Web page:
Thousands facing eviction threats as result of pandemic

BOSTON — Advocacy group City Life Vida Urbana has been holding rallies to try to slow the tide of evictions for tenants like Jean Gaspard, one of the thousands across the state caught in a domino effect of the COVID-19 pandemic.

“This is the first time that they’re facing a situation like this, they don’t know how to navigate the system and how to get help,” said Celinet Sanchez with the tenant advocacy group, Lynn United.

Sanchez is working to help renters like Marlen Rodriguez. Through a translator, the mother of two said she was laid off from her job and is now a year behind on her rent.

“The pandemic has affected me in all ways possible,” said Marlen through a Spanish interpreter.

Marlen said her eviction notice came in English only, and in her confusion, she said she missed her first court date. Marlen is trying to work with her landlord and the state to get raft rental assistance to cover the back rent.

There have been nearly 12,000 new residential eviction cases due to nonpayment of rent since the state lifted its eviction moratorium in October last year. Landlords filed nearly 1,500 eviction cases against Massachusetts renters in May alone.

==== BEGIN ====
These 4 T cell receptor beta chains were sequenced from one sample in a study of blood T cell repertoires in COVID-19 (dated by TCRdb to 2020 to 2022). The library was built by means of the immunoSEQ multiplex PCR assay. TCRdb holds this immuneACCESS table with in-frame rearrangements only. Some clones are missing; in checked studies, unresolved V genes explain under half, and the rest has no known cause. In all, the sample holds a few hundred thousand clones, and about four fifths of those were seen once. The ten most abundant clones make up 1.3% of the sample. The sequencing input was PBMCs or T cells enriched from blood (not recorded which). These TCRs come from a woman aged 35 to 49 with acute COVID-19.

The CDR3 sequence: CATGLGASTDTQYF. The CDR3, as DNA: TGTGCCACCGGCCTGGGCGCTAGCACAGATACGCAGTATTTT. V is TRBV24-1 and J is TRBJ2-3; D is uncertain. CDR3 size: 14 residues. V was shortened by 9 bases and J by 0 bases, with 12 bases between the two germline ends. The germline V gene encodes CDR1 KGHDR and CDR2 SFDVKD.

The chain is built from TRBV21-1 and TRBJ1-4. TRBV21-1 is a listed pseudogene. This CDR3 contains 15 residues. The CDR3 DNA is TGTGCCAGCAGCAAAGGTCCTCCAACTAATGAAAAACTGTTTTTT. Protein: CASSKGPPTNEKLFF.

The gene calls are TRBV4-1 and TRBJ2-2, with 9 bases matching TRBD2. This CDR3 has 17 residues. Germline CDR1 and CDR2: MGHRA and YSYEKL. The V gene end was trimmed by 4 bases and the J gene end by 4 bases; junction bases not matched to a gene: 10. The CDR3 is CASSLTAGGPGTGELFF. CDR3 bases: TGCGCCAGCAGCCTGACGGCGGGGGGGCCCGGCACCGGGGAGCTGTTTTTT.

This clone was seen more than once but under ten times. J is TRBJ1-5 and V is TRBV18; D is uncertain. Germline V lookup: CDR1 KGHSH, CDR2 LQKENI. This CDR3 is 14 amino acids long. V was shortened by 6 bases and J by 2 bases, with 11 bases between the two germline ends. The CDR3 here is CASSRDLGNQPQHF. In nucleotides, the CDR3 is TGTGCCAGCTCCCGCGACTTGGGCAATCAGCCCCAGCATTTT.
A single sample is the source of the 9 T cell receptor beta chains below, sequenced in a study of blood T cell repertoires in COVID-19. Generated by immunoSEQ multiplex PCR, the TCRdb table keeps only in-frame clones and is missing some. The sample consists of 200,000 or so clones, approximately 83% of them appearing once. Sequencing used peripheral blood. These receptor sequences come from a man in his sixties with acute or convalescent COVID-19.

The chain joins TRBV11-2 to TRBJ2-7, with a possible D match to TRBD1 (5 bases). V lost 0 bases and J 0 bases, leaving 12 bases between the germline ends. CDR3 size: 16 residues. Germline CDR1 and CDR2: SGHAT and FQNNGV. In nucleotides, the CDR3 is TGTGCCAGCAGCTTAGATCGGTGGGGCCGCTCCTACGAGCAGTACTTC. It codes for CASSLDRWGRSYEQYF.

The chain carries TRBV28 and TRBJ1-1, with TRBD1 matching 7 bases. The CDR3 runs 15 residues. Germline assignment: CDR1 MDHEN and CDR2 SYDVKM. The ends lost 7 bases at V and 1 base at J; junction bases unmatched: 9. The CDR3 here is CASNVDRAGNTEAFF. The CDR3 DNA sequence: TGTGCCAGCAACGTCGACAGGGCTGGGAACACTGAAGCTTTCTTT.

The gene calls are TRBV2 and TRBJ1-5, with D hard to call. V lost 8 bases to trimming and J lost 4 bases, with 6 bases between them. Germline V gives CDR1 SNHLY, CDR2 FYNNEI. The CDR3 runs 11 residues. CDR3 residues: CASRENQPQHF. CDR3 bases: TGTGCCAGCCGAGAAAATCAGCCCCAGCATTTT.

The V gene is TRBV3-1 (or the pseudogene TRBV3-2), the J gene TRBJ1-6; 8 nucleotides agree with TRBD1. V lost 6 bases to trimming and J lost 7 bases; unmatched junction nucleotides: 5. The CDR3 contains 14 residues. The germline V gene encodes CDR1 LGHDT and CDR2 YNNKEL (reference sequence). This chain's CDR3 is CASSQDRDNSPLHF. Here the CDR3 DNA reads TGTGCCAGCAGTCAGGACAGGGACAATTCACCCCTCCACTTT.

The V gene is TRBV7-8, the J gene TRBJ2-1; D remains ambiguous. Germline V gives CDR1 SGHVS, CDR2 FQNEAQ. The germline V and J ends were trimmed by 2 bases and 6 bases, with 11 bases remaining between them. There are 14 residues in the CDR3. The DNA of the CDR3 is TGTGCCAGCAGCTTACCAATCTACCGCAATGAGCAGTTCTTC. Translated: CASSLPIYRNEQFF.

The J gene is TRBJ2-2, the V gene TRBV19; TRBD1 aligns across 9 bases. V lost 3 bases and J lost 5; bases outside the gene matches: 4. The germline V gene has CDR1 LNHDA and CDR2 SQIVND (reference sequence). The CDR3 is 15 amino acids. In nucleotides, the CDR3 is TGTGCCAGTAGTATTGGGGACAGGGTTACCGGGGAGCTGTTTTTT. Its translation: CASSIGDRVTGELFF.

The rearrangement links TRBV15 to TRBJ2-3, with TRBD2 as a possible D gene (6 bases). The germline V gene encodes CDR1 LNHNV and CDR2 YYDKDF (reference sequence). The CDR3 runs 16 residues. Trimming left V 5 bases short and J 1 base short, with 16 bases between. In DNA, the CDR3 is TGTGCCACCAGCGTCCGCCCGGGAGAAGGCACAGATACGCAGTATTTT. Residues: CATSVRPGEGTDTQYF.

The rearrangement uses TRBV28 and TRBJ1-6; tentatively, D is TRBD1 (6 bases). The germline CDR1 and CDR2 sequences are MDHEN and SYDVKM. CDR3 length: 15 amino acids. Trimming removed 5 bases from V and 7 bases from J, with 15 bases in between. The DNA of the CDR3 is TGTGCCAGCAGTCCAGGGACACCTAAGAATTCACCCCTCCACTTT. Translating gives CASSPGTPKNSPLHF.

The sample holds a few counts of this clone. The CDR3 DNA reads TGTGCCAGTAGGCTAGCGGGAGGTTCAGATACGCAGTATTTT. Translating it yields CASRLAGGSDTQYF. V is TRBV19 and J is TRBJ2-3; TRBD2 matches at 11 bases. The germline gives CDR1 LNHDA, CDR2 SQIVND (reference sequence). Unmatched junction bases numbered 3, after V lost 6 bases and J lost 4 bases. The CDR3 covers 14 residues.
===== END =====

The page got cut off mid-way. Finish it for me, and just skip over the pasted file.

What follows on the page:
Boston 25 asked the Trial Court what’s being done to help tenants like Marlen navigate the eviction process post moratorium and if they have staff to manage it.

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In an email, a spokesperson said: “the housing court has worked collaboratively during the pandemic with the office of language access to provide free remote interpreter services.”

They also said they are staffed up with 131 full-time employees, including 14 judges and 31 housing specialists as of May.

State Representative Mike Connolly said: “94.3% of these defendants who are facing eviction do not have full legal representation.”

Connolly co-authored a bill to prevent a landlord from starting an eviction due to COVID-19 payment issues unless the tenant and landlord have tried to get short-term emergency rental assistance. That’s something landlords we spoke to support.

“What they should have done from the beginning is focus on rent assistance to help people who really need help to pay the rent so that the landlord can pay for the maintenance, pay their property taxes and mortgages, and get that moving that way,” said landlord Mitch Matorin.

Matorin was among a group of landlords who unsuccessfully challenged the state’s moratorium in court, calling it “unconstitutional.” He said the political tug-of-war could result in higher rents in the long run.

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“You end up with people having to sell properties, which means new investors come in to buy them [and] put them at a higher price. They have a brand new mortgage that needs to be paid off, and they have to jack up the rent in order to cover those costs,” Matorin said.

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